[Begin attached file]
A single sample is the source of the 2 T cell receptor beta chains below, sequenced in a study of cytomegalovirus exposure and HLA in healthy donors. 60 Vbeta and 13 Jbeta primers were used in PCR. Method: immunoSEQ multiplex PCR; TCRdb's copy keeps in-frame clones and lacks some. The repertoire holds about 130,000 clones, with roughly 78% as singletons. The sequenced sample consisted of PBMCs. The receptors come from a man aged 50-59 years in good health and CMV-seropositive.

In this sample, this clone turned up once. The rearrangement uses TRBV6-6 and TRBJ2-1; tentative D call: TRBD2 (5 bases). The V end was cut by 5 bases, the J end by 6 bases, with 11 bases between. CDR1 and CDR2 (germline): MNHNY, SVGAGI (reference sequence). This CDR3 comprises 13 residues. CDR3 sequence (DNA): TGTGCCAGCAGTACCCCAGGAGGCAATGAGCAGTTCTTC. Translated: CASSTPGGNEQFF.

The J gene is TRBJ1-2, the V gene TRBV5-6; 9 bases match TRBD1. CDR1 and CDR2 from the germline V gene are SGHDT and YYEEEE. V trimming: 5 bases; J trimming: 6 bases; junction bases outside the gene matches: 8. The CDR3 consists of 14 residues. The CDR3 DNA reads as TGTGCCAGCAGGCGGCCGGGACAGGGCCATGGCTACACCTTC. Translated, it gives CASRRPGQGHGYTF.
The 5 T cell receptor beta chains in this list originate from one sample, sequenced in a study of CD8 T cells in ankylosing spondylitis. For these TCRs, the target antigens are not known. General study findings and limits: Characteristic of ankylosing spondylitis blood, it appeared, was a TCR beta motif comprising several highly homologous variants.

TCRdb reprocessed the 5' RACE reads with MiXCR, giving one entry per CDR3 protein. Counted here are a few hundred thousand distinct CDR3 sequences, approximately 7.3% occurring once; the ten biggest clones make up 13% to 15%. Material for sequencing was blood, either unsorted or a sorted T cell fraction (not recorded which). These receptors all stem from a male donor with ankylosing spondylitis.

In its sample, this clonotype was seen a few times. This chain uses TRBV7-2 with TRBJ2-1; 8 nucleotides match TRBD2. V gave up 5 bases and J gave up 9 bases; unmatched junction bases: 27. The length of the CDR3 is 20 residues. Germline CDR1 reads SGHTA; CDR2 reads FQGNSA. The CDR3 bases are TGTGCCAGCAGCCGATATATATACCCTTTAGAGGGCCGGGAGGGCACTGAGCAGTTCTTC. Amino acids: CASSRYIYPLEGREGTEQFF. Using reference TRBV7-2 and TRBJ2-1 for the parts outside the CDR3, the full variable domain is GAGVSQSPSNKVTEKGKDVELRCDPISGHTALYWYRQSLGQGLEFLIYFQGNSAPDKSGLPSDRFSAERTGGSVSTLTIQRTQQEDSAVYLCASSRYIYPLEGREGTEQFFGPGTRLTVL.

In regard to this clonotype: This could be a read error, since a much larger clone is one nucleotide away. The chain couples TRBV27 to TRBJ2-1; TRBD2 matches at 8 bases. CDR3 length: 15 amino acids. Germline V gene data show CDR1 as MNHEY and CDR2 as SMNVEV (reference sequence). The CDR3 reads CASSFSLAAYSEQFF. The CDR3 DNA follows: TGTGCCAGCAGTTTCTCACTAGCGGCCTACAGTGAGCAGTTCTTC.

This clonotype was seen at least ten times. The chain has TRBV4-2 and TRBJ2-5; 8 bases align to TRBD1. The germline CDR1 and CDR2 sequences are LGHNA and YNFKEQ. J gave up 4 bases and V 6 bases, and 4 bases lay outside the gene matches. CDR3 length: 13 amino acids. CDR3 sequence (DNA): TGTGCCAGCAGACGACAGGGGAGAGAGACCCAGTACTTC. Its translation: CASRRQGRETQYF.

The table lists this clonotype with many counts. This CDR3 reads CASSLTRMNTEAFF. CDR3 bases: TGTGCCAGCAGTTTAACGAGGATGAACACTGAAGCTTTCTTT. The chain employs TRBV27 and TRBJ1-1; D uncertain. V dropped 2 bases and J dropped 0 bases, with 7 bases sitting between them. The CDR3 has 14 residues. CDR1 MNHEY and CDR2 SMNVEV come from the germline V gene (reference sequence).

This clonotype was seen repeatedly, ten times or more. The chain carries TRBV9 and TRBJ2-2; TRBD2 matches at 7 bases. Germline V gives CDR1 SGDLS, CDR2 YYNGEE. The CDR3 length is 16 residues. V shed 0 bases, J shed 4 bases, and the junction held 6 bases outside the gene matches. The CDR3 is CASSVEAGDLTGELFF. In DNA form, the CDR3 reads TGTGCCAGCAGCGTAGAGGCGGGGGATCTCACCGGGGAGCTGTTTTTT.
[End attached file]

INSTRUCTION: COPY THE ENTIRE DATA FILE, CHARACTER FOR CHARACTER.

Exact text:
A single sample is the source of the 2 T cell receptor beta chains below, sequenced in a study of cytomegalovirus exposure and HLA in healthy donors. 60 Vbeta and 13 Jbeta primers were used in PCR. Method: immunoSEQ multiplex PCR; TCRdb's copy keeps in-frame clones and lacks some. The repertoire holds about 130,000 clones, with roughly 78% as singletons. The sequenced sample consisted of PBMCs. The receptors come from a man aged 50-59 years in good health and CMV-seropositive.

In this sample, this clone turned up once. The rearrangement uses TRBV6-6 and TRBJ2-1; tentative D call: TRBD2 (5 bases). The V end was cut by 5 bases, the J end by 6 bases, with 11 bases between. CDR1 and CDR2 (germline): MNHNY, SVGAGI (reference sequence). This CDR3 comprises 13 residues. CDR3 sequence (DNA): TGTGCCAGCAGTACCCCAGGAGGCAATGAGCAGTTCTTC. Translated: CASSTPGGNEQFF.

The J gene is TRBJ1-2, the V gene TRBV5-6; 9 bases match TRBD1. CDR1 and CDR2 from the germline V gene are SGHDT and YYEEEE. V trimming: 5 bases; J trimming: 6 bases; junction bases outside the gene matches: 8. The CDR3 consists of 14 residues. The CDR3 DNA reads as TGTGCCAGCAGGCGGCCGGGACAGGGCCATGGCTACACCTTC. Translated, it gives CASRRPGQGHGYTF.
The 5 T cell receptor beta chains in this list originate from one sample, sequenced in a study of CD8 T cells in ankylosing spondylitis. For these TCRs, the target antigens are not known. General study findings and limits: Characteristic of ankylosing spondylitis blood, it appeared, was a TCR beta motif comprising several highly homologous variants.

TCRdb reprocessed the 5' RACE reads with MiXCR, giving one entry per CDR3 protein. Counted here are a few hundred thousand distinct CDR3 sequences, approximately 7.3% occurring once; the ten biggest clones make up 13% to 15%. Material for sequencing was blood, either unsorted or a sorted T cell fraction (not recorded which). These receptors all stem from a male donor with ankylosing spondylitis.

In its sample, this clonotype was seen a few times. This chain uses TRBV7-2 with TRBJ2-1; 8 nucleotides match TRBD2. V gave up 5 bases and J gave up 9 bases; unmatched junction bases: 27. The length of the CDR3 is 20 residues. Germline CDR1 reads SGHTA; CDR2 reads FQGNSA. The CDR3 bases are TGTGCCAGCAGCCGATATATATACCCTTTAGAGGGCCGGGAGGGCACTGAGCAGTTCTTC. Amino acids: CASSRYIYPLEGREGTEQFF. Using reference TRBV7-2 and TRBJ2-1 for the parts outside the CDR3, the full variable domain is GAGVSQSPSNKVTEKGKDVELRCDPISGHTALYWYRQSLGQGLEFLIYFQGNSAPDKSGLPSDRFSAERTGGSVSTLTIQRTQQEDSAVYLCASSRYIYPLEGREGTEQFFGPGTRLTVL.

In regard to this clonotype: This could be a read error, since a much larger clone is one nucleotide away. The chain couples TRBV27 to TRBJ2-1; TRBD2 matches at 8 bases. CDR3 length: 15 amino acids. Germline V gene data show CDR1 as MNHEY and CDR2 as SMNVEV (reference sequence). The CDR3 reads CASSFSLAAYSEQFF. The CDR3 DNA follows: TGTGCCAGCAGTTTCTCACTAGCGGCCTACAGTGAGCAGTTCTTC.

This clonotype was seen at least ten times. The chain has TRBV4-2 and TRBJ2-5; 8 bases align to TRBD1. The germline CDR1 and CDR2 sequences are LGHNA and YNFKEQ. J gave up 4 bases and V 6 bases, and 4 bases lay outside the gene matches. CDR3 length: 13 amino acids. CDR3 sequence (DNA): TGTGCCAGCAGACGACAGGGGAGAGAGACCCAGTACTTC. Its translation: CASRRQGRETQYF.

The table lists this clonotype with many counts. This CDR3 reads CASSLTRMNTEAFF. CDR3 bases: TGTGCCAGCAGTTTAACGAGGATGAACACTGAAGCTTTCTTT. The chain employs TRBV27 and TRBJ1-1; D uncertain. V dropped 2 bases and J dropped 0 bases, with 7 bases sitting between them. The CDR3 has 14 residues. CDR1 MNHEY and CDR2 SMNVEV come from the germline V gene (reference sequence).

This clonotype was seen repeatedly, ten times or more. The chain carries TRBV9 and TRBJ2-2; TRBD2 matches at 7 bases. Germline V gives CDR1 SGDLS, CDR2 YYNGEE. The CDR3 length is 16 residues. V shed 0 bases, J shed 4 bases, and the junction held 6 bases outside the gene matches. The CDR3 is CASSVEAGDLTGELFF. In DNA form, the CDR3 reads TGTGCCAGCAGCGTAGAGGCGGGGGATCTCACCGGGGAGCTGTTTTTT.